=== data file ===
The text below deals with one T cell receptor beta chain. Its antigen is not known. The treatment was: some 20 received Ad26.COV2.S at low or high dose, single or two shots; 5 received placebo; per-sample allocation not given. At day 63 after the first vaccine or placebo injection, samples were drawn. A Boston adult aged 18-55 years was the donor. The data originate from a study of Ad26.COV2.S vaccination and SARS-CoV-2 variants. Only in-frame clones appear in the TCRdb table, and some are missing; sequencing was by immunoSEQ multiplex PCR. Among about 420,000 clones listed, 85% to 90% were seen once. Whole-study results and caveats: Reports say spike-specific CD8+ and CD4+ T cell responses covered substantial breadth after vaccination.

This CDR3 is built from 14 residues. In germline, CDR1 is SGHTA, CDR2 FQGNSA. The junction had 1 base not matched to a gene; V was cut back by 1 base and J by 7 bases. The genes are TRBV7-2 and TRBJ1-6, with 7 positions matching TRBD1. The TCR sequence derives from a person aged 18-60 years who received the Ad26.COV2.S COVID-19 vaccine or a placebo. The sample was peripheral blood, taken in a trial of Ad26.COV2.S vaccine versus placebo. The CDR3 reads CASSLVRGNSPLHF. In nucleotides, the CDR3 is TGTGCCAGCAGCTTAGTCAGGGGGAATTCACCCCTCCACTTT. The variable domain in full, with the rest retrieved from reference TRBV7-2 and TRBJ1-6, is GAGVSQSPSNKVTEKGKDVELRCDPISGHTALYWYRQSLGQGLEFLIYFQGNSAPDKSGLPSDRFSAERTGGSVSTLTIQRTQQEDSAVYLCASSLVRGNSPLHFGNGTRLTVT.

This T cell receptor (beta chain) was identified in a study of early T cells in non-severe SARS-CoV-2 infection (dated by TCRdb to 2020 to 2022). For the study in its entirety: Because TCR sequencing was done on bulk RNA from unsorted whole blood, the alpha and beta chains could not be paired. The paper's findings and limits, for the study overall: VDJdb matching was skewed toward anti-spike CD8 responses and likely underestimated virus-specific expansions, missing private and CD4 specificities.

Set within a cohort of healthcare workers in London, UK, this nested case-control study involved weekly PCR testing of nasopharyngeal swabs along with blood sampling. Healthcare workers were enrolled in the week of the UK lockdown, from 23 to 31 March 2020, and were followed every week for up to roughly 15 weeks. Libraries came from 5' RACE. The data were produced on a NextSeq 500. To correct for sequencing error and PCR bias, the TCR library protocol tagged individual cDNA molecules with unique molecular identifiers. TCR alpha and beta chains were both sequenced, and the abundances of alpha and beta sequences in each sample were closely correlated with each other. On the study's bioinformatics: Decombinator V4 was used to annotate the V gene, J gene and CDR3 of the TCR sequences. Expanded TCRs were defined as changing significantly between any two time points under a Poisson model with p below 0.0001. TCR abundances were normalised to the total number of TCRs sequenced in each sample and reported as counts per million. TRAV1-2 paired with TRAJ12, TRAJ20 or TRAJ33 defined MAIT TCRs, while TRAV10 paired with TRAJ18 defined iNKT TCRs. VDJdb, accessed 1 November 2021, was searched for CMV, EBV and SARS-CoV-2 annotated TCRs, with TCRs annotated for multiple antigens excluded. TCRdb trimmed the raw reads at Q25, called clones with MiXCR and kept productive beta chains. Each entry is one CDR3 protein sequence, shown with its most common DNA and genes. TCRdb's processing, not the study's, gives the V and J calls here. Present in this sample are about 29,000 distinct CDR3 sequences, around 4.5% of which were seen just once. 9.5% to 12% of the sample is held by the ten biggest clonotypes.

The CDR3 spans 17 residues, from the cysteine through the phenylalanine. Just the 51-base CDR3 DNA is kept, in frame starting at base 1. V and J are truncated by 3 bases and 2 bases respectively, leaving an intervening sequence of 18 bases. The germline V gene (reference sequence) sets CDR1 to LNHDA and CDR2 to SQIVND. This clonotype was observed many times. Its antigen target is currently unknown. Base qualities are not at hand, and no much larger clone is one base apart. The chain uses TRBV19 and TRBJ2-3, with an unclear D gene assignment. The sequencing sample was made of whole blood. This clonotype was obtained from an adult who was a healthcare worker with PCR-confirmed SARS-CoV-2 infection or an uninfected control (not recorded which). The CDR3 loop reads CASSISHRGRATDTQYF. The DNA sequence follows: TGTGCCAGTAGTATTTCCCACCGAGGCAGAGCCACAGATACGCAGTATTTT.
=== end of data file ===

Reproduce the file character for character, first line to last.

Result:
The text below deals with one T cell receptor beta chain. Its antigen is not known. The treatment was: some 20 received Ad26.COV2.S at low or high dose, single or two shots; 5 received placebo; per-sample allocation not given. At day 63 after the first vaccine or placebo injection, samples were drawn. A Boston adult aged 18-55 years was the donor. The data originate from a study of Ad26.COV2.S vaccination and SARS-CoV-2 variants. Only in-frame clones appear in the TCRdb table, and some are missing; sequencing was by immunoSEQ multiplex PCR. Among about 420,000 clones listed, 85% to 90% were seen once. Whole-study results and caveats: Reports say spike-specific CD8+ and CD4+ T cell responses covered substantial breadth after vaccination.

This CDR3 is built from 14 residues. In germline, CDR1 is SGHTA, CDR2 FQGNSA. The junction had 1 base not matched to a gene; V was cut back by 1 base and J by 7 bases. The genes are TRBV7-2 and TRBJ1-6, with 7 positions matching TRBD1. The TCR sequence derives from a person aged 18-60 years who received the Ad26.COV2.S COVID-19 vaccine or a placebo. The sample was peripheral blood, taken in a trial of Ad26.COV2.S vaccine versus placebo. The CDR3 reads CASSLVRGNSPLHF. In nucleotides, the CDR3 is TGTGCCAGCAGCTTAGTCAGGGGGAATTCACCCCTCCACTTT. The variable domain in full, with the rest retrieved from reference TRBV7-2 and TRBJ1-6, is GAGVSQSPSNKVTEKGKDVELRCDPISGHTALYWYRQSLGQGLEFLIYFQGNSAPDKSGLPSDRFSAERTGGSVSTLTIQRTQQEDSAVYLCASSLVRGNSPLHFGNGTRLTVT.

This T cell receptor (beta chain) was identified in a study of early T cells in non-severe SARS-CoV-2 infection (dated by TCRdb to 2020 to 2022). For the study in its entirety: Because TCR sequencing was done on bulk RNA from unsorted whole blood, the alpha and beta chains could not be paired. The paper's findings and limits, for the study overall: VDJdb matching was skewed toward anti-spike CD8 responses and likely underestimated virus-specific expansions, missing private and CD4 specificities.

Set within a cohort of healthcare workers in London, UK, this nested case-control study involved weekly PCR testing of nasopharyngeal swabs along with blood sampling. Healthcare workers were enrolled in the week of the UK lockdown, from 23 to 31 March 2020, and were followed every week for up to roughly 15 weeks. Libraries came from 5' RACE. The data were produced on a NextSeq 500. To correct for sequencing error and PCR bias, the TCR library protocol tagged individual cDNA molecules with unique molecular identifiers. TCR alpha and beta chains were both sequenced, and the abundances of alpha and beta sequences in each sample were closely correlated with each other. On the study's bioinformatics: Decombinator V4 was used to annotate the V gene, J gene and CDR3 of the TCR sequences. Expanded TCRs were defined as changing significantly between any two time points under a Poisson model with p below 0.0001. TCR abundances were normalised to the total number of TCRs sequenced in each sample and reported as counts per million. TRAV1-2 paired with TRAJ12, TRAJ20 or TRAJ33 defined MAIT TCRs, while TRAV10 paired with TRAJ18 defined iNKT TCRs. VDJdb, accessed 1 November 2021, was searched for CMV, EBV and SARS-CoV-2 annotated TCRs, with TCRs annotated for multiple antigens excluded. TCRdb trimmed the raw reads at Q25, called clones with MiXCR and kept productive beta chains. Each entry is one CDR3 protein sequence, shown with its most common DNA and genes. TCRdb's processing, not the study's, gives the V and J calls here. Present in this sample are about 29,000 distinct CDR3 sequences, around 4.5% of which were seen just once. 9.5% to 12% of the sample is held by the ten biggest clonotypes.

The CDR3 spans 17 residues, from the cysteine through the phenylalanine. Just the 51-base CDR3 DNA is kept, in frame starting at base 1. V and J are truncated by 3 bases and 2 bases respectively, leaving an intervening sequence of 18 bases. The germline V gene (reference sequence) sets CDR1 to LNHDA and CDR2 to SQIVND. This clonotype was observed many times. Its antigen target is currently unknown. Base qualities are not at hand, and no much larger clone is one base apart. The chain uses TRBV19 and TRBJ2-3, with an unclear D gene assignment. The sequencing sample was made of whole blood. This clonotype was obtained from an adult who was a healthcare worker with PCR-confirmed SARS-CoV-2 infection or an uninfected control (not recorded which). The CDR3 loop reads CASSISHRGRATDTQYF. The DNA sequence follows: TGTGCCAGTAGTATTTCCCACCGAGGCAGAGCCACAGATACGCAGTATTTT.